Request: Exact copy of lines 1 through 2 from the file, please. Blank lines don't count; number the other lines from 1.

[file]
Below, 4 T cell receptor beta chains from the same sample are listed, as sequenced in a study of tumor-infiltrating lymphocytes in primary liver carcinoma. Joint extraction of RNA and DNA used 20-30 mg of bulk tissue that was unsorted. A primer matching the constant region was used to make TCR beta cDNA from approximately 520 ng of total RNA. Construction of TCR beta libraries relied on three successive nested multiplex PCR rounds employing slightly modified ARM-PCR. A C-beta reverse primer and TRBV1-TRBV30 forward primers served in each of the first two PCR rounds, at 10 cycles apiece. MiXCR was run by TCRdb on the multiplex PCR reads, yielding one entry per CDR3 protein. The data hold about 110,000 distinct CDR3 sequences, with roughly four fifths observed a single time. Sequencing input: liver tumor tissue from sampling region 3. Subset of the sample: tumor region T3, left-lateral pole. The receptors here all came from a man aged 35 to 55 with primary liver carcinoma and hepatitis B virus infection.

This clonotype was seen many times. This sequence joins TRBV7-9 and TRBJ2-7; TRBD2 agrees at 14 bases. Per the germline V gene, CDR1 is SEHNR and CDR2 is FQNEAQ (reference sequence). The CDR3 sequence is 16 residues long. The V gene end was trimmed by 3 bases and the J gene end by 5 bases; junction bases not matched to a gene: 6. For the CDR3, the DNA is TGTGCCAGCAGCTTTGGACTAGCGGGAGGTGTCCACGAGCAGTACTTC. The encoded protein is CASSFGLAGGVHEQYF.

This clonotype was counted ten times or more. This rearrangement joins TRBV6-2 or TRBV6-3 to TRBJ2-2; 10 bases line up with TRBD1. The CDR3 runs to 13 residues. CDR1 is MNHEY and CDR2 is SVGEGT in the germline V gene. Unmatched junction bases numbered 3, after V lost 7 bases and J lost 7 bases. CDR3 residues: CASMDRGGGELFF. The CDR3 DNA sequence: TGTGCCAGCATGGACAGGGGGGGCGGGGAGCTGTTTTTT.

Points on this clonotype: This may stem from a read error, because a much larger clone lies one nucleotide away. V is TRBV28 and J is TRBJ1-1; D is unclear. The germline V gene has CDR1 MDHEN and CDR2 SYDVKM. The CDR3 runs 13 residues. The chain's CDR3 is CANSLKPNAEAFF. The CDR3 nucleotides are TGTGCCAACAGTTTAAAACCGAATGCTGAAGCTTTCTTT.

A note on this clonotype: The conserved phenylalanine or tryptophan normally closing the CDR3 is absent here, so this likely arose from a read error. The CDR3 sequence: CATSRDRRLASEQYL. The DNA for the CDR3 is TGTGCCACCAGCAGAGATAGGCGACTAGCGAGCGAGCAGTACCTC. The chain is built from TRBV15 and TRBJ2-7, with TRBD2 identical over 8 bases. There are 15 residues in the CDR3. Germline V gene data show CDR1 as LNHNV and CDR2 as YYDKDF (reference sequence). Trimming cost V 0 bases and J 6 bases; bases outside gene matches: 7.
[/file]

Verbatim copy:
Below, 4 T cell receptor beta chains from the same sample are listed, as sequenced in a study of tumor-infiltrating lymphocytes in primary liver carcinoma. Joint extraction of RNA and DNA used 20-30 mg of bulk tissue that was unsorted. A primer matching the constant region was used to make TCR beta cDNA from approximately 520 ng of total RNA. Construction of TCR beta libraries relied on three successive nested multiplex PCR rounds employing slightly modified ARM-PCR. A C-beta reverse primer and TRBV1-TRBV30 forward primers served in each of the first two PCR rounds, at 10 cycles apiece. MiXCR was run by TCRdb on the multiplex PCR reads, yielding one entry per CDR3 protein. The data hold about 110,000 distinct CDR3 sequences, with roughly four fifths observed a single time. Sequencing input: liver tumor tissue from sampling region 3. Subset of the sample: tumor region T3, left-lateral pole. The receptors here all came from a man aged 35 to 55 with primary liver carcinoma and hepatitis B virus infection.

This clonotype was seen many times. This sequence joins TRBV7-9 and TRBJ2-7; TRBD2 agrees at 14 bases. Per the germline V gene, CDR1 is SEHNR and CDR2 is FQNEAQ (reference sequence). The CDR3 sequence is 16 residues long. The V gene end was trimmed by 3 bases and the J gene end by 5 bases; junction bases not matched to a gene: 6. For the CDR3, the DNA is TGTGCCAGCAGCTTTGGACTAGCGGGAGGTGTCCACGAGCAGTACTTC. The encoded protein is CASSFGLAGGVHEQYF.